Canal and down tho Chesapeake to An
napolis, whoro tho boats will participate
In the Juno fesltlvltles of the Naval Acad
emy Tho Regatta Commlttoeo of tho club
announces that tho racoabout fleet of tho
club will not go on tho cruise as tho ma
jority ot owners cannot find tho tlmo
The "speed bugs" In this Wclnlty are
awaiting with Interest the first raco ot
tho season for displacement racers Tho
most recent addition to this class of craft
Is tho Nancy II, owned by u. H Lund
gren, ot tho Belmont Yacht Club, this
city, which was recently completed at tho
John C. Vanderslice shipyard, of Camden,
N. J. It was launched a few days ago
and wob given a tlmo trial over n meas
ured half-mile course on tlio Delaware
Itlvcr The boat, which Is :5 feet long,
with a 4-foot 3-inch beam. Islltted with a
00-horsepow cr Sterling engine, which Is
capable of turning over about 1700 revolu
tions per minute.
In the two trial runs ot half a mllo
ench, tho Nancy II, which Is n round
bottom boat with but ono displacing sui
facc, mado about 30 miles an hour. She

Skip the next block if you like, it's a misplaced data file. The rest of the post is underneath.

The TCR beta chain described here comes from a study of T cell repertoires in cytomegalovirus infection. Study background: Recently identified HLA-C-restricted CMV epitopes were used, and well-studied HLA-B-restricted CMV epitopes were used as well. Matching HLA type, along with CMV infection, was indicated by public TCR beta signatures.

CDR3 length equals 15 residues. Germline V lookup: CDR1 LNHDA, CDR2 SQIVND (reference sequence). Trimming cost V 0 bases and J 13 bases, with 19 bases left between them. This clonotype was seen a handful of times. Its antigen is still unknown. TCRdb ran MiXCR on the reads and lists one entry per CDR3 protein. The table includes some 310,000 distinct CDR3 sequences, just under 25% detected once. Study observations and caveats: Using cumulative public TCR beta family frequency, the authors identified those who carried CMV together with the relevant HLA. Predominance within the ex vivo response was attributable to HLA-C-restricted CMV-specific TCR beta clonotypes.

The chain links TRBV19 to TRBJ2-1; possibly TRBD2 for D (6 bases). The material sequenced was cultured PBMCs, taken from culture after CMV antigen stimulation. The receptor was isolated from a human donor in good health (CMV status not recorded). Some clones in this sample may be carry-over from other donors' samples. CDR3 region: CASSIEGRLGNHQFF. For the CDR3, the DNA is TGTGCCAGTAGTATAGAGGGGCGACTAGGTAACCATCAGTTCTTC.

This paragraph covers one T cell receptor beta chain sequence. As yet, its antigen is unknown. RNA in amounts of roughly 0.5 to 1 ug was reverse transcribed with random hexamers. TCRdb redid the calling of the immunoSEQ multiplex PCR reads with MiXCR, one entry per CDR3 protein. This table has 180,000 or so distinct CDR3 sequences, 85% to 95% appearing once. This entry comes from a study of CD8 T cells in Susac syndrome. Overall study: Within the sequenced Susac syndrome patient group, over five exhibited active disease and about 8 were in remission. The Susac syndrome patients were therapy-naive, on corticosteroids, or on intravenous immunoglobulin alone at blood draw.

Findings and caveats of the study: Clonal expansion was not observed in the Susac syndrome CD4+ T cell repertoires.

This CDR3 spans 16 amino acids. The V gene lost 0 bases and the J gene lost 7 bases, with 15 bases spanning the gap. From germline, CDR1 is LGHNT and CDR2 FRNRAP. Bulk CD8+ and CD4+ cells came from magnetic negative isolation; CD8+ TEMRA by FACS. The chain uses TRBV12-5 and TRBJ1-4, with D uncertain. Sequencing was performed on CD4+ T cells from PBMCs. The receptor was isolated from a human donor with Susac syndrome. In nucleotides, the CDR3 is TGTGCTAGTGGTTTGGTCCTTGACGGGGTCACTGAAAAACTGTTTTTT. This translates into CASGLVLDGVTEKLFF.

traveled the first half-mllo In Dl seconds,
turning over 1K0 revolutions per minute.
On tho second trip sho covcrea the course
In 63 seconds, losing about flvo seconds
when tho engine missed about bIx times
during the course of the run. The builder
nnd owner of tho craft aro confident that
tho boat will reach Its estimated speed
of about 33 miles an hour
If the Nancy II can reach tho expected
speed, sho will bo tho first craft to glvo
the X. Q. Q M. E , owned by Commo
dore John Vanderslice, of tho Camden
Motorboot Club, which hns won tho
championship raco In her class In the last
thrco years, a time allowance. Tho rea
son for the nllowance Is that the X. Q Q
M. E. Is powered with only a 45-horse-powcr
englno and travels but a trifle more
than 27 miles an hour.
Another boat, which Is being built nlong
similar lines as tho Drexel craft Is the
express cruiser Enchantress It for Louis
Burke, of this city. She has tho same
rakish appearance and has about the
sumo horsepower. Sho Is nearlng com
pletion and Is ready for tho last coat of
varnish. Sho will ho given her first dip
some time this week. After tho launch
ing Mr. Burke Intonds to take a short
cruise to give tho boat a thorough trying
This DoubJe-Cable-Base Gives Federal Tires "Extra Service"
THE heavy double steel cables imbedded, close
down to the base, in a soft bead filler, elimin
ate the four costly troubles that are common
to tires made with the hard sharp-pointed bead-filler.
Federal Tires are free from rim-cutting, side wall blow